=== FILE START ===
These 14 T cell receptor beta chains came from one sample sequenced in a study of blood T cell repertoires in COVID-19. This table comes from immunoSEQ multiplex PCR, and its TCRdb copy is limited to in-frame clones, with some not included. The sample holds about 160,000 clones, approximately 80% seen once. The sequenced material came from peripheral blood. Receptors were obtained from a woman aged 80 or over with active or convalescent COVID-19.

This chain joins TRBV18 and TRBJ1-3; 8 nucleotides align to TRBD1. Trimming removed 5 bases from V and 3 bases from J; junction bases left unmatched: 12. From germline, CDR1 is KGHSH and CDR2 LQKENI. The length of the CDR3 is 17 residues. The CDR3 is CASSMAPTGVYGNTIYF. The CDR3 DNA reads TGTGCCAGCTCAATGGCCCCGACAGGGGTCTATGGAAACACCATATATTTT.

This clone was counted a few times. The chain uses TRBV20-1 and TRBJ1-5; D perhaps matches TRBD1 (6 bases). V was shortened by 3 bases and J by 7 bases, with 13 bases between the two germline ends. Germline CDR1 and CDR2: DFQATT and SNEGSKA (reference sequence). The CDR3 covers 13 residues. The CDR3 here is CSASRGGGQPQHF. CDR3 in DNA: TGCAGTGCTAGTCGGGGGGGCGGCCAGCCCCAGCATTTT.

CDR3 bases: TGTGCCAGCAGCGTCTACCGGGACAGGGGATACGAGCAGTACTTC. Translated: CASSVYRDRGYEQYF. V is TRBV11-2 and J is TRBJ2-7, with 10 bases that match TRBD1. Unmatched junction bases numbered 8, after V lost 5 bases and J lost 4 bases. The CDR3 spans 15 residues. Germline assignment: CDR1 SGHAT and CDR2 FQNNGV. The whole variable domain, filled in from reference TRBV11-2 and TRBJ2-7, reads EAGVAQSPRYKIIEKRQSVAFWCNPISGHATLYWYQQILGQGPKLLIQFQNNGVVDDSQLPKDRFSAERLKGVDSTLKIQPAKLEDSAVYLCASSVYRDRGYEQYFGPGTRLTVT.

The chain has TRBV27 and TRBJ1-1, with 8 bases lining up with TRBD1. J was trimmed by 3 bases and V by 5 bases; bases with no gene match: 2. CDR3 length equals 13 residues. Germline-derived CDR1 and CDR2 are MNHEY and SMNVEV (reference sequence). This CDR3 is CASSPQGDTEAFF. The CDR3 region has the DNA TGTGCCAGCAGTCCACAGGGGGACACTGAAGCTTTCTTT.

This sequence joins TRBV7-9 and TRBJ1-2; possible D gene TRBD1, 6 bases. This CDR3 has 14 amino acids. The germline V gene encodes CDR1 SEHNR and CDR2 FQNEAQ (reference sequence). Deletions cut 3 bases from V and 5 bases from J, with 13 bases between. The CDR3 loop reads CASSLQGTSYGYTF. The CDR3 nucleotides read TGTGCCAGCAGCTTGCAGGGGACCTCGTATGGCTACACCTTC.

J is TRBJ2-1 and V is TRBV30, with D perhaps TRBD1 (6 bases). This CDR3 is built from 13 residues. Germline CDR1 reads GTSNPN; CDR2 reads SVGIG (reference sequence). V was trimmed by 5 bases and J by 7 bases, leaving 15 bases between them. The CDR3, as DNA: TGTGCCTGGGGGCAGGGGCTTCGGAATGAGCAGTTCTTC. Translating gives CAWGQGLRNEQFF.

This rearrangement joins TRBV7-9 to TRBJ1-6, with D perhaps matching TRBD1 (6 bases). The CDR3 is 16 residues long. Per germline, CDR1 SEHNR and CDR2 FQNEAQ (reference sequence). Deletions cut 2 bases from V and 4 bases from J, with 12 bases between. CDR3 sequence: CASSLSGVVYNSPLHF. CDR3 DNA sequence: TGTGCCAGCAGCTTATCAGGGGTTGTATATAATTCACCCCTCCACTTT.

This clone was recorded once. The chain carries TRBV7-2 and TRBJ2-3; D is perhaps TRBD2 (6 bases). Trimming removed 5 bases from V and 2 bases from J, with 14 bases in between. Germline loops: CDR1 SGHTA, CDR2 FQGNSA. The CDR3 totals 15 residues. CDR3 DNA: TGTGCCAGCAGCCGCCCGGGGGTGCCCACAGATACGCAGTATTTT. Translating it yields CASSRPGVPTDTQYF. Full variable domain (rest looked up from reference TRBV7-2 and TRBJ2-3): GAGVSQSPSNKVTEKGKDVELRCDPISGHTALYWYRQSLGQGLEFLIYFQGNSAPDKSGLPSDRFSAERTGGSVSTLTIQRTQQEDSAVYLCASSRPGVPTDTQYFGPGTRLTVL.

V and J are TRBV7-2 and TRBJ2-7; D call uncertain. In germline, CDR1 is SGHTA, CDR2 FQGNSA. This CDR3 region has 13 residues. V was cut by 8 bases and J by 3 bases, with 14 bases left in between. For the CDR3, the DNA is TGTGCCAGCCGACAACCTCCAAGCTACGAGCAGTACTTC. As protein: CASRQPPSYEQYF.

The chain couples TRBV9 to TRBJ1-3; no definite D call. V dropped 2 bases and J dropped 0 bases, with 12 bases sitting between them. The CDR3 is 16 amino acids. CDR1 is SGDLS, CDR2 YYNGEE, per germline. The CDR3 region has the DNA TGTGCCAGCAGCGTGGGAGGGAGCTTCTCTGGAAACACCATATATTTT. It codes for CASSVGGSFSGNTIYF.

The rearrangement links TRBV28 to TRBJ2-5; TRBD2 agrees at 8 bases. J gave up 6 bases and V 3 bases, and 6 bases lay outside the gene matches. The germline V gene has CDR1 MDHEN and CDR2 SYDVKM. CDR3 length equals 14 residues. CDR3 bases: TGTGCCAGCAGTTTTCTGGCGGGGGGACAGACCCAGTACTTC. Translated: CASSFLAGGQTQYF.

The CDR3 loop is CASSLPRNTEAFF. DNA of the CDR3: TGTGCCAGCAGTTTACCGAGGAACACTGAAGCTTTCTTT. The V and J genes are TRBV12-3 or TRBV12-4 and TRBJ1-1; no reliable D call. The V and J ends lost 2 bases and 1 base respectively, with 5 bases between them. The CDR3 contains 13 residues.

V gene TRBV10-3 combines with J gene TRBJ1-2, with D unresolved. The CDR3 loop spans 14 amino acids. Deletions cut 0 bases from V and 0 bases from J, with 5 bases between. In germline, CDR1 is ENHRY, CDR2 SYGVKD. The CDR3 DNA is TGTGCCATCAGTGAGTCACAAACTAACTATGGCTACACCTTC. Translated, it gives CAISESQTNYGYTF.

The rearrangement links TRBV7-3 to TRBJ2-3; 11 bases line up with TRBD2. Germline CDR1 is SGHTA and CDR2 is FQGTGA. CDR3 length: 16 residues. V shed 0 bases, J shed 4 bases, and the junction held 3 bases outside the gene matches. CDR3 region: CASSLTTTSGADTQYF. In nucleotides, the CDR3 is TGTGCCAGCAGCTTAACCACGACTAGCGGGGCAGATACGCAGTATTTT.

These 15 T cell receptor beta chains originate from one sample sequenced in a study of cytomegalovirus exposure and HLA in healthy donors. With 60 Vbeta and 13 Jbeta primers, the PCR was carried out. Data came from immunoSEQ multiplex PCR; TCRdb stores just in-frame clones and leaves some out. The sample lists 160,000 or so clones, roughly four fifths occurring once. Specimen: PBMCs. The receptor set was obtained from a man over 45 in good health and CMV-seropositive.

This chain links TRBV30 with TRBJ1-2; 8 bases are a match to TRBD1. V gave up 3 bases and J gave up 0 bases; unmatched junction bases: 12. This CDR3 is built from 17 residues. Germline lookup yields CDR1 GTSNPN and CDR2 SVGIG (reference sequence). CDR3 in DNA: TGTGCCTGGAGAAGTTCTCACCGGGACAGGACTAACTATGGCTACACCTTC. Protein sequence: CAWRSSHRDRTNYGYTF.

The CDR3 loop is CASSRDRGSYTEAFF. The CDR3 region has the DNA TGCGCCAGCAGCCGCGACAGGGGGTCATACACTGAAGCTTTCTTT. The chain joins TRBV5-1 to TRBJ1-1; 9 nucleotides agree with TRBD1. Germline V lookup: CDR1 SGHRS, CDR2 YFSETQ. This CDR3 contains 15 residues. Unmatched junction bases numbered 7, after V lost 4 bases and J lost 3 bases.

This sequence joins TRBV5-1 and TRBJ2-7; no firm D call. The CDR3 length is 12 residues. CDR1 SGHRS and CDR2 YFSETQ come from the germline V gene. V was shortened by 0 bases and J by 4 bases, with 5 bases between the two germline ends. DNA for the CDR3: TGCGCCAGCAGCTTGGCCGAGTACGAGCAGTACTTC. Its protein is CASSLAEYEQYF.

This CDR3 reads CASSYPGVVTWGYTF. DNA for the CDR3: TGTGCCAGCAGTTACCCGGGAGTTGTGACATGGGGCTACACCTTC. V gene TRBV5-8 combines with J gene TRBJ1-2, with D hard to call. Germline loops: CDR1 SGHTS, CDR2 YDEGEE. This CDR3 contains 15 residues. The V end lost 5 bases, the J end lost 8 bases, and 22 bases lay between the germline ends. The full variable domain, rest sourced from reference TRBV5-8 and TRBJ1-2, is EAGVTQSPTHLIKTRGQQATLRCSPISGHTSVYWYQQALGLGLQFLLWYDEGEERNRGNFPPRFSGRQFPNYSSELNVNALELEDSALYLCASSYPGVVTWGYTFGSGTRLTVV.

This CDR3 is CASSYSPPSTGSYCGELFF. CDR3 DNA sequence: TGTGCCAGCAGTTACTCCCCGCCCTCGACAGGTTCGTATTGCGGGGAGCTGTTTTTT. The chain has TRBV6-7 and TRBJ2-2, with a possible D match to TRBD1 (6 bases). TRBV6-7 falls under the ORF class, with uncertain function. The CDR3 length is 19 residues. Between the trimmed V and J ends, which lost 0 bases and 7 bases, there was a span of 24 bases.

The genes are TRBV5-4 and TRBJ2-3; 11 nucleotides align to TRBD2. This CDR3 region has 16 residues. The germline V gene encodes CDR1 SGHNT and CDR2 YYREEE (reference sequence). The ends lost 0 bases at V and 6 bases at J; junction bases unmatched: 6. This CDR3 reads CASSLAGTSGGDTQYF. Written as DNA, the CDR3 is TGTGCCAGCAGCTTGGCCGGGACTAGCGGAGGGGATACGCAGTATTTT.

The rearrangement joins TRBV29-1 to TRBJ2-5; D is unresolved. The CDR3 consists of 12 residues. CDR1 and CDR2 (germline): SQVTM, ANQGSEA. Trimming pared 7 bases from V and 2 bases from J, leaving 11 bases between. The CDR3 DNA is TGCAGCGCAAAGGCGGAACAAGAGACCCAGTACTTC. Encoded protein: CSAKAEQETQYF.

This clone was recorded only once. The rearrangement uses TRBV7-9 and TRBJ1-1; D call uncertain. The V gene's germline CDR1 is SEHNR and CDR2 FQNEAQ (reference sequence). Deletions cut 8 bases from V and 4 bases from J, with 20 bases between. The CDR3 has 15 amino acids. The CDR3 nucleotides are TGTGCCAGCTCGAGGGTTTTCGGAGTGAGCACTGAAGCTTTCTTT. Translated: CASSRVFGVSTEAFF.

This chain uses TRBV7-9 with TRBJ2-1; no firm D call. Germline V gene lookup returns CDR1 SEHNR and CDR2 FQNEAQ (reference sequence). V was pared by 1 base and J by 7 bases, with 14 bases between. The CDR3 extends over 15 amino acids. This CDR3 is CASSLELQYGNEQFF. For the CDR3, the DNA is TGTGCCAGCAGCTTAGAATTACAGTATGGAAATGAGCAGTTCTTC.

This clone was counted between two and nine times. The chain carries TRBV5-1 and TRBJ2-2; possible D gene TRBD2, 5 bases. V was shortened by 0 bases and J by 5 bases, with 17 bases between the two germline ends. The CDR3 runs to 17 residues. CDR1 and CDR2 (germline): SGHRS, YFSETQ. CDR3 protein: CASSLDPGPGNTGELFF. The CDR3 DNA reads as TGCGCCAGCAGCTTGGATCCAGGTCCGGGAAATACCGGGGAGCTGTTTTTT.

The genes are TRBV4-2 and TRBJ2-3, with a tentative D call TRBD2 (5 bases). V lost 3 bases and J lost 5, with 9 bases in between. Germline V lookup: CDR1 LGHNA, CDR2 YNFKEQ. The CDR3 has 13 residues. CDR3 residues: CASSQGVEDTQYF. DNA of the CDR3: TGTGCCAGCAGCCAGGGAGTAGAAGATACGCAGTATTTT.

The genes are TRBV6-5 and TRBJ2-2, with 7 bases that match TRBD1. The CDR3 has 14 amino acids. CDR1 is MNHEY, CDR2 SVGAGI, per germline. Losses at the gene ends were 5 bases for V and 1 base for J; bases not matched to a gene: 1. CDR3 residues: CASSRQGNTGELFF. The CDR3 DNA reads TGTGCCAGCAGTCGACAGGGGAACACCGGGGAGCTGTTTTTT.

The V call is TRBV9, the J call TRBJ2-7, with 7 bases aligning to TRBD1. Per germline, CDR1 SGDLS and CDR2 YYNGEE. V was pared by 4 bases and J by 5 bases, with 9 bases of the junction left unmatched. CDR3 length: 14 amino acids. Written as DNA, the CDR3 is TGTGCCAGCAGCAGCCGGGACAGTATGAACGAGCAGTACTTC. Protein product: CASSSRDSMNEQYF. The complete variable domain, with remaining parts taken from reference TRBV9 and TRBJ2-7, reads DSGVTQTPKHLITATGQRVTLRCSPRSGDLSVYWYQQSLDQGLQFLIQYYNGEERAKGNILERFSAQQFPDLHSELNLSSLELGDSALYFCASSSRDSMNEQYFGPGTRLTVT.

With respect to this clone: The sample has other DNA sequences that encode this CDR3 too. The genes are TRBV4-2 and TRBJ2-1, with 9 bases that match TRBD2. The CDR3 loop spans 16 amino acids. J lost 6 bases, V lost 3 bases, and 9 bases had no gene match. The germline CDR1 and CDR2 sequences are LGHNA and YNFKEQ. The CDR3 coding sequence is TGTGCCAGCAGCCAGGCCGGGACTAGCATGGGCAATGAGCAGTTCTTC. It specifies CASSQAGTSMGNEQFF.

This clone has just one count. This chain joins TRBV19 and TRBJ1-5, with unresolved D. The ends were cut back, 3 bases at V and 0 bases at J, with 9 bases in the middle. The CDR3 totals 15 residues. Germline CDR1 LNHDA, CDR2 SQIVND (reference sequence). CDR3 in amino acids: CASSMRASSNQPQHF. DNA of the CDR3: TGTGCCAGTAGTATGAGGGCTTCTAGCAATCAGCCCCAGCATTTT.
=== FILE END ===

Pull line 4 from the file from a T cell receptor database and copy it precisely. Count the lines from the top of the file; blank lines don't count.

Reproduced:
CDR3 bases: TGTGCCAGCAGCGTCTACCGGGACAGGGGATACGAGCAGTACTTC. Translated: CASSVYRDRGYEQYF. V is TRBV11-2 and J is TRBJ2-7, with 10 bases that match TRBD1. Unmatched junction bases numbered 8, after V lost 5 bases and J lost 4 bases. The CDR3 spans 15 residues. Germline assignment: CDR1 SGHAT and CDR2 FQNNGV. The whole variable domain, filled in from reference TRBV11-2 and TRBJ2-7, reads EAGVAQSPRYKIIEKRQSVAFWCNPISGHATLYWYQQILGQGPKLLIQFQNNGVVDDSQLPKDRFSAERLKGVDSTLKIQPAKLEDSAVYLCASSVYRDRGYEQYFGPGTRLTVT.